It is not surprising that this technology is safe. Early recanalization does carry a risk of hemorrhage, but also the greatest potential for benefit for recovery. This technology can be delivered rapidly and upon presentation to the emergency department. We are still left with the question; does it work to improve outcomes in stroke patients? We will have to wait for the next phase to find out.

By |October 31st, 2013|Uncategorized|0 Comments

Traditional Chinese Medicine in stroke recovery

Seby John, MD

Chen CLH, Venketasubramanian N, Lee CF, Wong KSL, and Bousser MG. Effects of MLC601 on Early Vascular Events in Patients After Stroke: The CHIMES Study. Stroke. 2013

Traditional Chinese medicine (TCM) is used extensively in Asia to help recovery after stroke. MLC601, marketed as NeuroAiD® is one such TCM which combines extracts from 9 plant and 5 animal components. The CHIMES study was recently published in Stroke. It was a placebo-controlled randomized trial of patients with acute, moderately-severe ischemic stroke (NIHSS 6-14) treated with NeuroAiD® within 72 hours for 3 months, in addition to standard treatment. NeuroAiD® was no better than placebo in improving outcomes (mRS).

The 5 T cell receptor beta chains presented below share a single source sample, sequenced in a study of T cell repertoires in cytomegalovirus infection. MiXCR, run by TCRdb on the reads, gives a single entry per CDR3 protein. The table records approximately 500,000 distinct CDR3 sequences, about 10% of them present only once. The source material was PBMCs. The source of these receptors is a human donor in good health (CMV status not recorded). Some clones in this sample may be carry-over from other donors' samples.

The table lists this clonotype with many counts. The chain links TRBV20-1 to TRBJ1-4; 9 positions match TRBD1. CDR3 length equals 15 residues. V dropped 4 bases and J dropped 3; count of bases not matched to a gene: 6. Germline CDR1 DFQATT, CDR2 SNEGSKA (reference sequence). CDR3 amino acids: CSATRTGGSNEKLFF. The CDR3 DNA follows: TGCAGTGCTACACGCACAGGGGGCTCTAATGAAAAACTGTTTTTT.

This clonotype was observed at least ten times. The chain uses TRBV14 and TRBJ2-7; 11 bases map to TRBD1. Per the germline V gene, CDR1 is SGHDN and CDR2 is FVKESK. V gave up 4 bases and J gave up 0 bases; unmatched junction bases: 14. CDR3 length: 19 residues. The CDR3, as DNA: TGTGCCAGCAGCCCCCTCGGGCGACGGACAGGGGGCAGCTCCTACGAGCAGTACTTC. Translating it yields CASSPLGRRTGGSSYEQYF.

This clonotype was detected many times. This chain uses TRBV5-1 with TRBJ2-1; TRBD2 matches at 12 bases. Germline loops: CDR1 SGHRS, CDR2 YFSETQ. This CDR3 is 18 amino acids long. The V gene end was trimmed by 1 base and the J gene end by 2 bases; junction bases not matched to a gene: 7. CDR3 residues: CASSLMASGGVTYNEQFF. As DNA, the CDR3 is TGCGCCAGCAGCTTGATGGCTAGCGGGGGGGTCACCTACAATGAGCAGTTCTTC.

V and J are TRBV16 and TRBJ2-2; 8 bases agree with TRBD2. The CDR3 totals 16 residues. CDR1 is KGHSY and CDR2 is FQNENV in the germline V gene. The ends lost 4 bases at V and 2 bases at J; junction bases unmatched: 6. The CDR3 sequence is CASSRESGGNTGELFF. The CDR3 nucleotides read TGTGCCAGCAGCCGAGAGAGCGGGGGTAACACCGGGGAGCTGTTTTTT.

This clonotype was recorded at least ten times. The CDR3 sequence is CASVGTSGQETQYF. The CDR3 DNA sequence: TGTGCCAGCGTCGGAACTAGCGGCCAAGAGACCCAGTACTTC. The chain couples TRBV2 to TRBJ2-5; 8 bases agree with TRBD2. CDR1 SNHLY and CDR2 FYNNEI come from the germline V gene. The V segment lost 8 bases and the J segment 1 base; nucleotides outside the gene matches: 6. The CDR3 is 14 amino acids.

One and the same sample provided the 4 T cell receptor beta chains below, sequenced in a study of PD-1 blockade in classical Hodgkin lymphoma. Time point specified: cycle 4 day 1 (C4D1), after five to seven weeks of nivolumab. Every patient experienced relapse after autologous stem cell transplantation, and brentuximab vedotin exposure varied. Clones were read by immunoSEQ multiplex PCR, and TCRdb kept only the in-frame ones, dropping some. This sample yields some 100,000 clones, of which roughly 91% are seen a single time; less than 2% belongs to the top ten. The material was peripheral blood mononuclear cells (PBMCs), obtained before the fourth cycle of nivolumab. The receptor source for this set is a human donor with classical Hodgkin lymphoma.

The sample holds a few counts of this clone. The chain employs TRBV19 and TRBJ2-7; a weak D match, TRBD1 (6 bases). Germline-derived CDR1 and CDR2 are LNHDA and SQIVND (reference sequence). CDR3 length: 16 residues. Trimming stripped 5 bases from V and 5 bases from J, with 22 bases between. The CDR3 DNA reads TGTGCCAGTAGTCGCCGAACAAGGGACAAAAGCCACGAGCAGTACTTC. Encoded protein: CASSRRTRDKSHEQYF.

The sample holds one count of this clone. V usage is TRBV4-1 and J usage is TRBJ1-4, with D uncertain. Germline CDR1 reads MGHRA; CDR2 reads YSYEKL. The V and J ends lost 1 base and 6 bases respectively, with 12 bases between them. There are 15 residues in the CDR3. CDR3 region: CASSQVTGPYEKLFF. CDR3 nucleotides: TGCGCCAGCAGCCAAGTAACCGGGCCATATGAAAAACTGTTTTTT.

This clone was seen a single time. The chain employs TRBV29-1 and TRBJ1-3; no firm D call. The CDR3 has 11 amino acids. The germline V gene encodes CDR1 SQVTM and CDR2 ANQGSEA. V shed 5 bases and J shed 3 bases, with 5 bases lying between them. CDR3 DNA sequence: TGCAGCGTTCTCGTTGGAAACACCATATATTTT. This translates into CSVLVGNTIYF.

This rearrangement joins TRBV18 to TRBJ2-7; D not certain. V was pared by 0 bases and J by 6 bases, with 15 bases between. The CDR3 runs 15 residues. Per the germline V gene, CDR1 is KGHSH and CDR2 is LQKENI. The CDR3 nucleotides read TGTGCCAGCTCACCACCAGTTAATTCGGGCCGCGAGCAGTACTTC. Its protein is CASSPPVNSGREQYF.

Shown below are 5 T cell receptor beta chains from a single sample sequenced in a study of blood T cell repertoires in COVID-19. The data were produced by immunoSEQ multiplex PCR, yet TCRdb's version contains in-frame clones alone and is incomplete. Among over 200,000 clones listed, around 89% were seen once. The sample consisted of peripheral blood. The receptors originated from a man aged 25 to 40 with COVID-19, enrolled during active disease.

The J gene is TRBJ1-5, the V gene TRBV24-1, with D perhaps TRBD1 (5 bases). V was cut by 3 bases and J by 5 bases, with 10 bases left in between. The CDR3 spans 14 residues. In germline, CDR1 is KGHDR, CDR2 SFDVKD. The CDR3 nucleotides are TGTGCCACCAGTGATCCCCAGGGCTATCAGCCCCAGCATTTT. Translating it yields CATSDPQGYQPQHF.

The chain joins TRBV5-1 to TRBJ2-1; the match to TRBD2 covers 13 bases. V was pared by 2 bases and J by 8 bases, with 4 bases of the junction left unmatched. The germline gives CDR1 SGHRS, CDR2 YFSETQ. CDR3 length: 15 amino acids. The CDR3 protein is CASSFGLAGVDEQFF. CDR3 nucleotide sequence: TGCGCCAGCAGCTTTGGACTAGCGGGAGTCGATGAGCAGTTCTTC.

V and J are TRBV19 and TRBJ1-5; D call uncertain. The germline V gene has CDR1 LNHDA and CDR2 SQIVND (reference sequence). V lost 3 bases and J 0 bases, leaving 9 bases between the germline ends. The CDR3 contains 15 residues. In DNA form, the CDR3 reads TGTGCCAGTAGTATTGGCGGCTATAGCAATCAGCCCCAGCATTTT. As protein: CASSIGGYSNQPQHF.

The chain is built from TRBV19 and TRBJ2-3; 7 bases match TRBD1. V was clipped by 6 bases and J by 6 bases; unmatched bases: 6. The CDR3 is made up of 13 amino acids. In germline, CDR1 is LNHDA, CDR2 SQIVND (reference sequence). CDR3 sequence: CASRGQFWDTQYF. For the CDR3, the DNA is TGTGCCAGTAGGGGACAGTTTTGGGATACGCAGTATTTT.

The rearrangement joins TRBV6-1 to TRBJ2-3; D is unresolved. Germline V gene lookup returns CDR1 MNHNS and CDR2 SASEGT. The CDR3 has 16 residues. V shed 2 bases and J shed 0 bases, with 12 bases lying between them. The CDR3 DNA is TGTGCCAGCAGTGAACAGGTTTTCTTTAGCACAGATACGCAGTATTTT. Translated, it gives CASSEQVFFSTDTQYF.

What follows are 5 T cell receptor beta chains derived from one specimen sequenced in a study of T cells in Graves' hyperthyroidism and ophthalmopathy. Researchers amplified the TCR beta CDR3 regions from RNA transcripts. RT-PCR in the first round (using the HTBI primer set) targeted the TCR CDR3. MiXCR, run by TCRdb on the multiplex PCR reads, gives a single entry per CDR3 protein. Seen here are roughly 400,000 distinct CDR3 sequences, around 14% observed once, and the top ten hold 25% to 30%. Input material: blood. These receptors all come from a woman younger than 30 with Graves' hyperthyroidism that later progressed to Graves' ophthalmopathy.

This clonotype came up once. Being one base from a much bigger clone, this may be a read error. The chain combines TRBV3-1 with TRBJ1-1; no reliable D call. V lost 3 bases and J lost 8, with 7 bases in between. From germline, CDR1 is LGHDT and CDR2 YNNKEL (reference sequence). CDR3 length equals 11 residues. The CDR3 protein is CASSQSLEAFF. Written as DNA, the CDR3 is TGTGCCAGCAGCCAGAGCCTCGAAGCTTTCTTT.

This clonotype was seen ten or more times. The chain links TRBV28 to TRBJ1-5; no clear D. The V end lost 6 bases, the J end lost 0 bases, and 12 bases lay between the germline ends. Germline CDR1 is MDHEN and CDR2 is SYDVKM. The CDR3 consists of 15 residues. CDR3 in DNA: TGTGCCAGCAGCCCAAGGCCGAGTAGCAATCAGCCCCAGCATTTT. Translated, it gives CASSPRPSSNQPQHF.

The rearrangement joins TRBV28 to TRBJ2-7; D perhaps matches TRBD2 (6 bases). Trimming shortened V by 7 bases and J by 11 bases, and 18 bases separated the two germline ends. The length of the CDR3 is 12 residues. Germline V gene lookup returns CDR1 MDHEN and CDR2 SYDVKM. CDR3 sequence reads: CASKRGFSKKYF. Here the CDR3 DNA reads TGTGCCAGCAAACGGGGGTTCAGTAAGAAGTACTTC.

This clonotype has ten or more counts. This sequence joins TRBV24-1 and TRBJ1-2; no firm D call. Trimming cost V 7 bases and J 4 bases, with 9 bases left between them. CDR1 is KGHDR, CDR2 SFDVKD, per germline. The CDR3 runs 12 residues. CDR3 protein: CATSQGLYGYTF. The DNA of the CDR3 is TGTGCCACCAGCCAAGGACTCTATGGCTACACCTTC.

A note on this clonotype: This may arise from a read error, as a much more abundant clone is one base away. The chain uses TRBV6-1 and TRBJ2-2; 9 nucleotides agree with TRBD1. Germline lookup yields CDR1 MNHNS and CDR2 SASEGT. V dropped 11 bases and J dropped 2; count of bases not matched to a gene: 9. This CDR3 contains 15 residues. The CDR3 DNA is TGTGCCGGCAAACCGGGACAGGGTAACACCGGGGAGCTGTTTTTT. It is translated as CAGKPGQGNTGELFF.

Chen and colleagues did a post-hoc analysis of CHIMES looking at early vascular events. At 3 months, the composite endpoint consisting of nonfatal recurrent stroke, nonfatal acute coronary event or vascular death was significantly lesser in NeuroAiD® treated patients. Although not reaching statistical significance, the number of events within each endpoint subgroup was also lesser in the NeuroAiD® group. Mechanism of action is not understood, but does not seem to be related to antiplatelet, lipid or blood pressure modifying effects. Authors postulate that ATP-dependent potassium channel activation may provide myocardial and cerebral preconditioning and hence chronic cyto-protection.